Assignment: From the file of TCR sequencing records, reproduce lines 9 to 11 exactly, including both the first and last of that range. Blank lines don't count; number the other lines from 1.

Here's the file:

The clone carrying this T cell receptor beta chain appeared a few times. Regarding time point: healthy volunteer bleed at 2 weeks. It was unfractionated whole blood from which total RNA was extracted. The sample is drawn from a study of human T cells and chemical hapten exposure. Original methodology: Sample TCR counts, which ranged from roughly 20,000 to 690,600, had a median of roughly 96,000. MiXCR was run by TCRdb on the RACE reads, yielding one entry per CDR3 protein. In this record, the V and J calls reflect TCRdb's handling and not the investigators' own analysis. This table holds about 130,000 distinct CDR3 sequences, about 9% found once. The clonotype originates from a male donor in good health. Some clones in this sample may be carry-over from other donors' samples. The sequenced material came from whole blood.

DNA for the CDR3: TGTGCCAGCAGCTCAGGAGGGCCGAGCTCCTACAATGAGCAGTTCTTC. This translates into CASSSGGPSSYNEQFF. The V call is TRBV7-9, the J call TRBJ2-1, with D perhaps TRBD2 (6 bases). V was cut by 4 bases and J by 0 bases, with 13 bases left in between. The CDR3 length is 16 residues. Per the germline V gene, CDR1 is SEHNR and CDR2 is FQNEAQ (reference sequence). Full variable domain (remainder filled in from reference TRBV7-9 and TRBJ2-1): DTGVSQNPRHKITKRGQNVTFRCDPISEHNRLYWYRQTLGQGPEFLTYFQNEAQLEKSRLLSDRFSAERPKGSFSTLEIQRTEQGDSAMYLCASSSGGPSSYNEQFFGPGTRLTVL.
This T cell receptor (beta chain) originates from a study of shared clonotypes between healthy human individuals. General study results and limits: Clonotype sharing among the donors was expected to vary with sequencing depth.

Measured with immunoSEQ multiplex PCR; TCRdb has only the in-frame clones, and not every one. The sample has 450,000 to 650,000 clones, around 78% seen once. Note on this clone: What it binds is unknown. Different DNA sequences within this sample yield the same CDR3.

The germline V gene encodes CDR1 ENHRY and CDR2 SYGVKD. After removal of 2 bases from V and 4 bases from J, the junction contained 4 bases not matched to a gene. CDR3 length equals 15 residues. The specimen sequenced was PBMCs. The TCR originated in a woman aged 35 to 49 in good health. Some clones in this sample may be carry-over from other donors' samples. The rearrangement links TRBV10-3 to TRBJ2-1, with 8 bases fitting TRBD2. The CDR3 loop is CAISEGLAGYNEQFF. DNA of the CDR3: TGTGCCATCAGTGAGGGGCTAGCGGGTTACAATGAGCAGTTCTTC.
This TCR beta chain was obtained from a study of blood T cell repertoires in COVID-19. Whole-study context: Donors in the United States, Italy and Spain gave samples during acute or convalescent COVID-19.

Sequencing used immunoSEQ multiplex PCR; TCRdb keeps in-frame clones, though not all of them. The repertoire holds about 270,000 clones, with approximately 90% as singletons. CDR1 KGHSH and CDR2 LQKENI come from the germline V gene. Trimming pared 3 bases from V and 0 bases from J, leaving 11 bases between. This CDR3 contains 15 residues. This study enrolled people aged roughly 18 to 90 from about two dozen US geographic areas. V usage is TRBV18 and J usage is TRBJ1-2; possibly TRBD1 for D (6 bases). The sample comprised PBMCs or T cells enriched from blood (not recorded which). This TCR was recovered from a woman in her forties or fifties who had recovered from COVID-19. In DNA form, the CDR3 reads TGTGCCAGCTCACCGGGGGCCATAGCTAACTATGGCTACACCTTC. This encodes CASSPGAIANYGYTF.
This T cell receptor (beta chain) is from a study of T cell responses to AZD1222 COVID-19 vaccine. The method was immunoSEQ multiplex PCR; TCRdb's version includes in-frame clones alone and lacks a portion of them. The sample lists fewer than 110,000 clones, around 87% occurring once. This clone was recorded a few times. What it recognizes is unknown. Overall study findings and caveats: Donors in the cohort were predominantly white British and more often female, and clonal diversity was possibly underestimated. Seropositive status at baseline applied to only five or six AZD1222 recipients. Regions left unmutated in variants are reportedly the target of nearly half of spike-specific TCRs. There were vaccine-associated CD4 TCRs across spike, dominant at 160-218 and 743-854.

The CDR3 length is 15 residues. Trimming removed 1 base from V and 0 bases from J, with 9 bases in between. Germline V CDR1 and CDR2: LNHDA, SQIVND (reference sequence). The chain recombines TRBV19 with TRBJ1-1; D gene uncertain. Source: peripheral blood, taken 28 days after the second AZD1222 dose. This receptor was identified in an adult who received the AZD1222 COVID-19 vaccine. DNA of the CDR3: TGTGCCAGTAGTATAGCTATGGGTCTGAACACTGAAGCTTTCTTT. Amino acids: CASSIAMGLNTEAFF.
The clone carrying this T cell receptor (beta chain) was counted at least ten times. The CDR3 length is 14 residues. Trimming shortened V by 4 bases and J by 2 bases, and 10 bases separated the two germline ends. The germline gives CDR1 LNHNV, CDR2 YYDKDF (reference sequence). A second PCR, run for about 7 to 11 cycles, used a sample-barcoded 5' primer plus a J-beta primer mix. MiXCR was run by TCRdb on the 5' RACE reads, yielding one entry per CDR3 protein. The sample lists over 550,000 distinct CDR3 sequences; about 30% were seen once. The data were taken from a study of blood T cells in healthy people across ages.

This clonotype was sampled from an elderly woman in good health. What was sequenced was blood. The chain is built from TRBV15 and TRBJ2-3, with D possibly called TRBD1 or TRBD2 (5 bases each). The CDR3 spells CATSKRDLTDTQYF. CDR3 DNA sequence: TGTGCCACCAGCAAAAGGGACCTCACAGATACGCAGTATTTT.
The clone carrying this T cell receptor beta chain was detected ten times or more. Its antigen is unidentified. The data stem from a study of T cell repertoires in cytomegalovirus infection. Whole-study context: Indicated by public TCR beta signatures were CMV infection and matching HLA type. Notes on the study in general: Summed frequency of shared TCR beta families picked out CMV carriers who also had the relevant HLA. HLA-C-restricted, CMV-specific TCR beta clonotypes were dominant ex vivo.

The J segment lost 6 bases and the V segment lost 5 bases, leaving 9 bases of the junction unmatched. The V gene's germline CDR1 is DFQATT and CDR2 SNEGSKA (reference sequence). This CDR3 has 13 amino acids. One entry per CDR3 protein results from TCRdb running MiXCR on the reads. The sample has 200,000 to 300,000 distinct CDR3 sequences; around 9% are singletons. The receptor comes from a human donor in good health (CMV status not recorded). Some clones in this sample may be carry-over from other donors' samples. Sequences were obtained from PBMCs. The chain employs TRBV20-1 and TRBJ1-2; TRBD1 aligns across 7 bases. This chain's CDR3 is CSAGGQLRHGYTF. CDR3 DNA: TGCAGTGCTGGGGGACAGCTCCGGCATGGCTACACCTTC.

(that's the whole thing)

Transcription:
The CDR3 length is 15 residues. Trimming removed 1 base from V and 0 bases from J, with 9 bases in between. Germline V CDR1 and CDR2: LNHDA, SQIVND (reference sequence). The chain recombines TRBV19 with TRBJ1-1; D gene uncertain. Source: peripheral blood, taken 28 days after the second AZD1222 dose. This receptor was identified in an adult who received the AZD1222 COVID-19 vaccine. DNA of the CDR3: TGTGCCAGTAGTATAGCTATGGGTCTGAACACTGAAGCTTTCTTT. Amino acids: CASSIAMGLNTEAFF.
The clone carrying this T cell receptor (beta chain) was counted at least ten times. The CDR3 length is 14 residues. Trimming shortened V by 4 bases and J by 2 bases, and 10 bases separated the two germline ends. The germline gives CDR1 LNHNV, CDR2 YYDKDF (reference sequence). A second PCR, run for about 7 to 11 cycles, used a sample-barcoded 5' primer plus a J-beta primer mix. MiXCR was run by TCRdb on the 5' RACE reads, yielding one entry per CDR3 protein. The sample lists over 550,000 distinct CDR3 sequences; about 30% were seen once. The data were taken from a study of blood T cells in healthy people across ages.

This clonotype was sampled from an elderly woman in good health. What was sequenced was blood. The chain is built from TRBV15 and TRBJ2-3, with D possibly called TRBD1 or TRBD2 (5 bases each). The CDR3 spells CATSKRDLTDTQYF. CDR3 DNA sequence: TGTGCCACCAGCAAAAGGGACCTCACAGATACGCAGTATTTT.